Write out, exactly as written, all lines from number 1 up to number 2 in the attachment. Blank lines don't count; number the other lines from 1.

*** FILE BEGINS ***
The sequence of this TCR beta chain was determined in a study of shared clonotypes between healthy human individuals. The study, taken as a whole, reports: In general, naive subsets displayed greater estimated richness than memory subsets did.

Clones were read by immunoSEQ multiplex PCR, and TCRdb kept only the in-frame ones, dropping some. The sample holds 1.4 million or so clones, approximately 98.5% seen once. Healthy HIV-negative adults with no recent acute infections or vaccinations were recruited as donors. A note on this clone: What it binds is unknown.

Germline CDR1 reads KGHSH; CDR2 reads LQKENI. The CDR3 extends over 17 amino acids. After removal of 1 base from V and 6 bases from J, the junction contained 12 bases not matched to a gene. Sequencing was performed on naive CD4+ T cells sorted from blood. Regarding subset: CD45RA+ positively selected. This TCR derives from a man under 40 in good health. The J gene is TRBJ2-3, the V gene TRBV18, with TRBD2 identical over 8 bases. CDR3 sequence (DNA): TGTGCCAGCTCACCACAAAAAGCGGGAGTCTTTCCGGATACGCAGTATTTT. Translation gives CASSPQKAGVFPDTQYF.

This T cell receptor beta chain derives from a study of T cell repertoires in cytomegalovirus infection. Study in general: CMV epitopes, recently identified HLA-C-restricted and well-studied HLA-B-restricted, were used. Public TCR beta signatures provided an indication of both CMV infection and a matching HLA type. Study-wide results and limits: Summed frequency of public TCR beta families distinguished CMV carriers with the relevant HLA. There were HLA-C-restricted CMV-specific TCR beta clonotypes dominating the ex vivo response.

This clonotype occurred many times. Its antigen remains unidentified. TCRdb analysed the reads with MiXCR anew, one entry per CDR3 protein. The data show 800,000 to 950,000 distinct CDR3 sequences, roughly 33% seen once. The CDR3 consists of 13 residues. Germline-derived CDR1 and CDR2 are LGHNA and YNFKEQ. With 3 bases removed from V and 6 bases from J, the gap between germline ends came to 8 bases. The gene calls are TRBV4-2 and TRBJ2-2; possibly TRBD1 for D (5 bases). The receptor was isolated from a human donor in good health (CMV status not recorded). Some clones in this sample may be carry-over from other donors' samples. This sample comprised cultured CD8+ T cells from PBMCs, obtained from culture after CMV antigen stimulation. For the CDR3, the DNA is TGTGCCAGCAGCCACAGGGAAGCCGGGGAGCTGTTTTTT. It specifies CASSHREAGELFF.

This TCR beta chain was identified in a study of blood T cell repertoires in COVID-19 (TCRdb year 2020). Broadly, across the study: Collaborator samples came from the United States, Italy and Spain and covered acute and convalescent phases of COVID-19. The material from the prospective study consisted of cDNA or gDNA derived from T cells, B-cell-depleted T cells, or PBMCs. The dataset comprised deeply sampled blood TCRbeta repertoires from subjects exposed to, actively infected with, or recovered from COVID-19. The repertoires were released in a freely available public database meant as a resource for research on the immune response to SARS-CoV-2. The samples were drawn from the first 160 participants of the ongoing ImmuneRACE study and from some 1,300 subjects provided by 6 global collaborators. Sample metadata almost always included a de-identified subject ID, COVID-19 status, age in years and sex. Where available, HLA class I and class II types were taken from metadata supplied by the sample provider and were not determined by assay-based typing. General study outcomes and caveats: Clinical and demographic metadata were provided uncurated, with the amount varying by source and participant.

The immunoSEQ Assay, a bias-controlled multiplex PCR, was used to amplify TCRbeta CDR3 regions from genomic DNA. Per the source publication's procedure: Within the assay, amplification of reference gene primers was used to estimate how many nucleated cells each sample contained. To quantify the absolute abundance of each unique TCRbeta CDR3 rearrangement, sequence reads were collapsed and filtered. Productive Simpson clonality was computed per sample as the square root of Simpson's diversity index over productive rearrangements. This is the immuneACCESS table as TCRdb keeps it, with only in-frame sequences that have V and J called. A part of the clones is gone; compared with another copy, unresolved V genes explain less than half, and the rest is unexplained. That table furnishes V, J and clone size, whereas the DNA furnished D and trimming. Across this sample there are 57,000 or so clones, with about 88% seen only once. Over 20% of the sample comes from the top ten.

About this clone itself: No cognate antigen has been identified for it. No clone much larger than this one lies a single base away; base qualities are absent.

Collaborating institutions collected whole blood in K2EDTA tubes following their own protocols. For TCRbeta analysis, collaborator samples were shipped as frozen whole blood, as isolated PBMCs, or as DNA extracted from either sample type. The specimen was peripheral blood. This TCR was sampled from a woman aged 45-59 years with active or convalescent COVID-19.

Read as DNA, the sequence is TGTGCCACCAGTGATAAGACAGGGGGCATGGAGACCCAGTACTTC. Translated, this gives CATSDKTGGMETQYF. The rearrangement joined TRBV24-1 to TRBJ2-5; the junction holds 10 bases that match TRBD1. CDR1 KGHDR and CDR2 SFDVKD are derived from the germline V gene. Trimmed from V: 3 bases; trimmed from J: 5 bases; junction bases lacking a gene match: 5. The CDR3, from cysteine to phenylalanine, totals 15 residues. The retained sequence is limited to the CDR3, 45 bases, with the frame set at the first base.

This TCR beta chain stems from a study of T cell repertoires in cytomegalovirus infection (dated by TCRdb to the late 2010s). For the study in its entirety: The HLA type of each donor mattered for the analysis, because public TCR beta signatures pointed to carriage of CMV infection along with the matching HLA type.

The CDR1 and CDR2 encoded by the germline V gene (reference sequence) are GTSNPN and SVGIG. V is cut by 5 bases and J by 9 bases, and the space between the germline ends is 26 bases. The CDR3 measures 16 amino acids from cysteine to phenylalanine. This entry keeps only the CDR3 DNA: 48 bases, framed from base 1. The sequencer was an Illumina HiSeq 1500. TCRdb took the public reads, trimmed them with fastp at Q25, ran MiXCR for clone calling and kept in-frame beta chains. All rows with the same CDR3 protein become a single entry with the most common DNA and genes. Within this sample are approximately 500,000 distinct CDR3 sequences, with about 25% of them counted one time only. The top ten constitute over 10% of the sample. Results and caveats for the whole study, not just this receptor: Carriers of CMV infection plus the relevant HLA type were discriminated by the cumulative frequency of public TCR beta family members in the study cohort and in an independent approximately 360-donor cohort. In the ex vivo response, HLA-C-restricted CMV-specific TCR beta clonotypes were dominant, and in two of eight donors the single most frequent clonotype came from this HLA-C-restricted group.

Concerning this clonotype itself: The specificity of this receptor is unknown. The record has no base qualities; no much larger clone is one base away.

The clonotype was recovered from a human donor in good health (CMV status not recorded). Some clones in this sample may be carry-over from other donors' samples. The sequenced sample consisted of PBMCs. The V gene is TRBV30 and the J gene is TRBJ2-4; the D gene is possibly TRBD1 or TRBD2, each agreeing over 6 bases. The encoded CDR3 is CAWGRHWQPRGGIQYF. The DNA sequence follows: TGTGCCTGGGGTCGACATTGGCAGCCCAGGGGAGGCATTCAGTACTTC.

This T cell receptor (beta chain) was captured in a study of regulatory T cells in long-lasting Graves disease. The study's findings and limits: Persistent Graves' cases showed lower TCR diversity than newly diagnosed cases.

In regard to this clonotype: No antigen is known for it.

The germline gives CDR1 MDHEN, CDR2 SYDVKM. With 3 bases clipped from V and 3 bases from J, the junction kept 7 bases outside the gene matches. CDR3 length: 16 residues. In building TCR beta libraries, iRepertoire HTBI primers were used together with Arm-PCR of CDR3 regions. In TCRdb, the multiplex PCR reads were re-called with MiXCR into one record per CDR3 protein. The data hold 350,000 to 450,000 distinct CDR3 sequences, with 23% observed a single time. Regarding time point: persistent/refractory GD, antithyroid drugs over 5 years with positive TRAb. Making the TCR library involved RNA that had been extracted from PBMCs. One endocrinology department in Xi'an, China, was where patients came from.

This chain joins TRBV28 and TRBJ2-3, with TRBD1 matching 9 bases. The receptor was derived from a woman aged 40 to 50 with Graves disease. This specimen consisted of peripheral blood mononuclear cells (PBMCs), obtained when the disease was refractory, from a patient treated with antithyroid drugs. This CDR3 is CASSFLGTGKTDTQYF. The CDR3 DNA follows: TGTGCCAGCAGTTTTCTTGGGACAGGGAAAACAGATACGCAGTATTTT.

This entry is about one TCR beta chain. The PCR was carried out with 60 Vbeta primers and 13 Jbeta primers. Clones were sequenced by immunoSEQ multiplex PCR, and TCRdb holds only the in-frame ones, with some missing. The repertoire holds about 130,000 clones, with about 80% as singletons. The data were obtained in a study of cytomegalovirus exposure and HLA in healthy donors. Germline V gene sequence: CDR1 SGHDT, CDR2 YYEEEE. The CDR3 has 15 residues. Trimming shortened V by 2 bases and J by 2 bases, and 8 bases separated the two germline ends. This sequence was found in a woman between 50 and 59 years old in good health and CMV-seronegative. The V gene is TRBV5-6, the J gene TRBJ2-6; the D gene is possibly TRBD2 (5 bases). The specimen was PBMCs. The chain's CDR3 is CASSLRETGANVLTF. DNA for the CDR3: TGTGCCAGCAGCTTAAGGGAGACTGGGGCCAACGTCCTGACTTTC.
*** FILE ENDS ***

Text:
The sequence of this TCR beta chain was determined in a study of shared clonotypes between healthy human individuals. The study, taken as a whole, reports: In general, naive subsets displayed greater estimated richness than memory subsets did.

Clones were read by immunoSEQ multiplex PCR, and TCRdb kept only the in-frame ones, dropping some. The sample holds 1.4 million or so clones, approximately 98.5% seen once. Healthy HIV-negative adults with no recent acute infections or vaccinations were recruited as donors. A note on this clone: What it binds is unknown.